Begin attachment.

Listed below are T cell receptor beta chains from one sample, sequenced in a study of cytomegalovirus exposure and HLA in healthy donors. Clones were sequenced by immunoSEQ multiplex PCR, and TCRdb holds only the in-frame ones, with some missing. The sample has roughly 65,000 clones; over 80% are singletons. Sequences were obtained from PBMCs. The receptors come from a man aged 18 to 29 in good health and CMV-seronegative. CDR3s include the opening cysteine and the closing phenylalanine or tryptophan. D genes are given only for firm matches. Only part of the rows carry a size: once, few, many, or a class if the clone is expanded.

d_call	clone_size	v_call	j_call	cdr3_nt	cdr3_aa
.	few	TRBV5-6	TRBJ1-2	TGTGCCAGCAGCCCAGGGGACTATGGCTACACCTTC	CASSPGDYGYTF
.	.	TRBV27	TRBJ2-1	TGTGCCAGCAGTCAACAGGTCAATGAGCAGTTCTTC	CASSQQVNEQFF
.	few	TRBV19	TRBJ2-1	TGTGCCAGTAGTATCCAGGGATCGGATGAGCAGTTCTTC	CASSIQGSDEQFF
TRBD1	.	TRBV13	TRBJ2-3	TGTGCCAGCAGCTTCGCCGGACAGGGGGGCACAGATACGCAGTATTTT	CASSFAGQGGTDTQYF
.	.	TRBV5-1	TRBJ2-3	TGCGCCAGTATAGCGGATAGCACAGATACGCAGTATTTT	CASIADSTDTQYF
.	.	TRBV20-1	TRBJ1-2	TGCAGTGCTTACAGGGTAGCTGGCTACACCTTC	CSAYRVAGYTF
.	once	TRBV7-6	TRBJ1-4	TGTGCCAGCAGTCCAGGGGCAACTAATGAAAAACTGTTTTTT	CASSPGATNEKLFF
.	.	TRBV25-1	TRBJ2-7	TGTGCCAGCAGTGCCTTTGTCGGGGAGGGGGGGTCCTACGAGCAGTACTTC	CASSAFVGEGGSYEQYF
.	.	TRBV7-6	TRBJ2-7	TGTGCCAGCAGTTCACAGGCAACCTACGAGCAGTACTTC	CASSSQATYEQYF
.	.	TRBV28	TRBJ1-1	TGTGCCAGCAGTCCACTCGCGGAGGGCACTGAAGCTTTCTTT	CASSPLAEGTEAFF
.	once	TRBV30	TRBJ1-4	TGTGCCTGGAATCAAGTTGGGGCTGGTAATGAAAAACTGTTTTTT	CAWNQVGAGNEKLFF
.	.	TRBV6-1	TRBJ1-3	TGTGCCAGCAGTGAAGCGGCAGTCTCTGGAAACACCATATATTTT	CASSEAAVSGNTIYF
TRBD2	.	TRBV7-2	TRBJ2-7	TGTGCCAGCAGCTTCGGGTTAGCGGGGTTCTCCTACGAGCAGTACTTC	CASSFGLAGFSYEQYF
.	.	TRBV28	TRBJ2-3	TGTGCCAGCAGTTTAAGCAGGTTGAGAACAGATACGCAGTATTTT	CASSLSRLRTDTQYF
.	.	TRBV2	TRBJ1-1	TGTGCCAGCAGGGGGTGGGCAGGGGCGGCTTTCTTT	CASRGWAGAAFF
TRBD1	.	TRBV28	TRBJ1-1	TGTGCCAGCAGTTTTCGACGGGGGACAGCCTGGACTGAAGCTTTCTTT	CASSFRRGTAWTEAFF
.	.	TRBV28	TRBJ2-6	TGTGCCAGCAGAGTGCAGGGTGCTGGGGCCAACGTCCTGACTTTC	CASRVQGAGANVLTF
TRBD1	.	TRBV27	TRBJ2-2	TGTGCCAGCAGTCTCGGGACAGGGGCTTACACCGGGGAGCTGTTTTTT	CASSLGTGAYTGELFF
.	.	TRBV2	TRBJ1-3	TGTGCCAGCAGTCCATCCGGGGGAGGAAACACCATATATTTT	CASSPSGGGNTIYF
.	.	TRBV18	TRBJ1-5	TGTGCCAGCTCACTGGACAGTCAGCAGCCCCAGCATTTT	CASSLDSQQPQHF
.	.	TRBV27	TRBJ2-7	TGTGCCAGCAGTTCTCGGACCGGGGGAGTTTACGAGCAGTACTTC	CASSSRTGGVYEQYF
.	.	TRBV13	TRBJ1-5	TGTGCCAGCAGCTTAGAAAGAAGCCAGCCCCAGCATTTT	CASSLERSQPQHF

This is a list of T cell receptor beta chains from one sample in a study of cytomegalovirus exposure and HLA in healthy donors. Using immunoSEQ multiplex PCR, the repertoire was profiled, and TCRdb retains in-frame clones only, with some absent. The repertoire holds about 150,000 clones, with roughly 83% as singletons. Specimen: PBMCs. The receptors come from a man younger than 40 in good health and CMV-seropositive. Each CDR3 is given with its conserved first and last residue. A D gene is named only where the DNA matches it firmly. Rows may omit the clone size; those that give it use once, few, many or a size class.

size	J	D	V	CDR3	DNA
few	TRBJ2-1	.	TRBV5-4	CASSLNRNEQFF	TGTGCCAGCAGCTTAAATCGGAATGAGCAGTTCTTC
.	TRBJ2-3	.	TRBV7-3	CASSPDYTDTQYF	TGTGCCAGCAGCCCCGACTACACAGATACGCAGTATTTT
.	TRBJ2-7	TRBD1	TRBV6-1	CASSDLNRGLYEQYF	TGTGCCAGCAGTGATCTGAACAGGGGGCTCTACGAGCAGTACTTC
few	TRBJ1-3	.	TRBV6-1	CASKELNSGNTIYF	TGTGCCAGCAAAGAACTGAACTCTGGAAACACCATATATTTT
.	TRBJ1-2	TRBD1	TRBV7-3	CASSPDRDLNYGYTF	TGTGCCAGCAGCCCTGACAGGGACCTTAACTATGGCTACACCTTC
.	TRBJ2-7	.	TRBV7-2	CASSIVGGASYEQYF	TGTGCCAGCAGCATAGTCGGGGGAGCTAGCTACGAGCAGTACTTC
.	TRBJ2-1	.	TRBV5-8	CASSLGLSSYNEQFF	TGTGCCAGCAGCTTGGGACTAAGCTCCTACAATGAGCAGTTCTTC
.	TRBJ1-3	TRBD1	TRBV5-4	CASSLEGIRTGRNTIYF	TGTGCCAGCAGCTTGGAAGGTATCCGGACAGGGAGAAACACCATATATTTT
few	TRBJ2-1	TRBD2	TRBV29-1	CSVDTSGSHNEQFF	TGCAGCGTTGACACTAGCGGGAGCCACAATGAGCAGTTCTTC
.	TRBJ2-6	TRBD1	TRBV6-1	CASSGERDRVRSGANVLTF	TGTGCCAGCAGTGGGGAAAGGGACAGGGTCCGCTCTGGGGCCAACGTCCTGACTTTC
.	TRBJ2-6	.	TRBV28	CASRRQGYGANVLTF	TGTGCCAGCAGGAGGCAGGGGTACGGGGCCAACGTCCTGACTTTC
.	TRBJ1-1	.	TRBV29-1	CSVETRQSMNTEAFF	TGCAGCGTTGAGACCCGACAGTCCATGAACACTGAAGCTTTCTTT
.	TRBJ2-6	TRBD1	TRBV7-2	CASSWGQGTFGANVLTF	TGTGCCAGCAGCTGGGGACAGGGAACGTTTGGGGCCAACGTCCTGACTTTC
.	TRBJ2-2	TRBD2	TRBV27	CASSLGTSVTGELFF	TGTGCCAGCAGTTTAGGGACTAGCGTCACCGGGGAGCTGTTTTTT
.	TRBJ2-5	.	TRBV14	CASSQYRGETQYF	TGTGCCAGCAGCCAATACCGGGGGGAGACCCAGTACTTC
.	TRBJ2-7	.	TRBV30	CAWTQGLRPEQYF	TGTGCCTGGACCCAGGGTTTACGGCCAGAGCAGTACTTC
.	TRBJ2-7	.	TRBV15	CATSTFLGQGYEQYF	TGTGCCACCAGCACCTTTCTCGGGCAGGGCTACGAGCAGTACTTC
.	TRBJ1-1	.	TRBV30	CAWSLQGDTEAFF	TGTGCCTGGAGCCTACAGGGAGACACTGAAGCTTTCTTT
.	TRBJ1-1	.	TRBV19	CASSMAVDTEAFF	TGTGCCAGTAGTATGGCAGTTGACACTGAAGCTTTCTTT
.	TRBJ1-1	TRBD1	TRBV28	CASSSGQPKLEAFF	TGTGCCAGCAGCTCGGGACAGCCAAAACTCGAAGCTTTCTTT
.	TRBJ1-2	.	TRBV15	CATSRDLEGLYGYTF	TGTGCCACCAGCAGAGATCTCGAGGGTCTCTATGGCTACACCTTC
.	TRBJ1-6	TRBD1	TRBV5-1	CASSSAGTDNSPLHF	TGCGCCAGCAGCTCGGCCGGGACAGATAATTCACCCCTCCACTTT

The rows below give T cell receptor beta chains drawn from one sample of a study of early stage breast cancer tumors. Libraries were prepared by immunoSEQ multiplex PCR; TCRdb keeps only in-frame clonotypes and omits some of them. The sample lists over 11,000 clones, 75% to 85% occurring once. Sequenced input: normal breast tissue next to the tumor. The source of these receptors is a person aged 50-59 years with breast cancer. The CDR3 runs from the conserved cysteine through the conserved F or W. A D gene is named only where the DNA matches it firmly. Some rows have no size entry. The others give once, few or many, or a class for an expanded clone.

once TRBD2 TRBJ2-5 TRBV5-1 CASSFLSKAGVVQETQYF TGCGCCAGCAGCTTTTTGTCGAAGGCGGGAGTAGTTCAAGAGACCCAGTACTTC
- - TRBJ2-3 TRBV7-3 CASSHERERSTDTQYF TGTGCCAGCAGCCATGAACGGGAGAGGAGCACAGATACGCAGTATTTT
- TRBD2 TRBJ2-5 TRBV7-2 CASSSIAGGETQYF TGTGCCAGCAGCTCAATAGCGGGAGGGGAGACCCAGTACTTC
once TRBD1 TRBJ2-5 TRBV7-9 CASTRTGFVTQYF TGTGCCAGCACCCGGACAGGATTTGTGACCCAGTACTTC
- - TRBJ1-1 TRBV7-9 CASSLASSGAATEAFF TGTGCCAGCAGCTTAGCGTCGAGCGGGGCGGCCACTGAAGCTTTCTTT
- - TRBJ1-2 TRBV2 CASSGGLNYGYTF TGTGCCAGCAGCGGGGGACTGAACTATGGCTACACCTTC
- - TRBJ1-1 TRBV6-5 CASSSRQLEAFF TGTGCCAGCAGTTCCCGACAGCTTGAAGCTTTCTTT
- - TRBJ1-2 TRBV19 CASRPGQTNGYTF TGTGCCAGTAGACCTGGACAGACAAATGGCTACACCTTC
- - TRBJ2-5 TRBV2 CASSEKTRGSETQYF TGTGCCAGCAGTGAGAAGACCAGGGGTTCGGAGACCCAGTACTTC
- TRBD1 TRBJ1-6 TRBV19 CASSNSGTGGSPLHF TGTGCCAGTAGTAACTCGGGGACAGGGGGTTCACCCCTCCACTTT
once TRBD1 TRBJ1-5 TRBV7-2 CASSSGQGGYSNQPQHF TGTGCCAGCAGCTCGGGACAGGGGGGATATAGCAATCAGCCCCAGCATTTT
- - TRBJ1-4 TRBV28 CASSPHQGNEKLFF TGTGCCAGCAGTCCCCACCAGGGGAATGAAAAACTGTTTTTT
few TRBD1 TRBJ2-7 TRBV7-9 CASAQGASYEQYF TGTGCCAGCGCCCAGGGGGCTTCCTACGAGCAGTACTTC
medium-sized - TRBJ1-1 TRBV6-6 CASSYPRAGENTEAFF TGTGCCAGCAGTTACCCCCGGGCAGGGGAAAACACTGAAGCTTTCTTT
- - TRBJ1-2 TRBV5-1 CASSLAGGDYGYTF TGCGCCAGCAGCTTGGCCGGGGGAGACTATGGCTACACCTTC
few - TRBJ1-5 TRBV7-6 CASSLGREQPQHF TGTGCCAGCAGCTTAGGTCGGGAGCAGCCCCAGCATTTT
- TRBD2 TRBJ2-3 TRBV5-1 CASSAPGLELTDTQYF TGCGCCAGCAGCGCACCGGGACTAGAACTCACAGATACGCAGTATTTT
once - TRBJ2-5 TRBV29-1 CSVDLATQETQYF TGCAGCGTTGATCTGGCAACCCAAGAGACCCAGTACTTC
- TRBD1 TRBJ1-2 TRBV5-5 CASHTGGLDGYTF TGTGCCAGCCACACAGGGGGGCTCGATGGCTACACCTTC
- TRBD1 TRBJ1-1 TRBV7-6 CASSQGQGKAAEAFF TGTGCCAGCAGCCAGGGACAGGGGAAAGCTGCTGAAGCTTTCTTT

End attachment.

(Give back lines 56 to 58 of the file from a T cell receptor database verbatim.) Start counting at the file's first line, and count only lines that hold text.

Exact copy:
- - TRBJ1-1 TRBV6-5 CASSSRQLEAFF TGTGCCAGCAGTTCCCGACAGCTTGAAGCTTTCTTT
- - TRBJ1-2 TRBV19 CASRPGQTNGYTF TGTGCCAGTAGACCTGGACAGACAAATGGCTACACCTTC
- - TRBJ2-5 TRBV2 CASSEKTRGSETQYF TGTGCCAGCAGTGAGAAGACCAGGGGTTCGGAGACCCAGTACTTC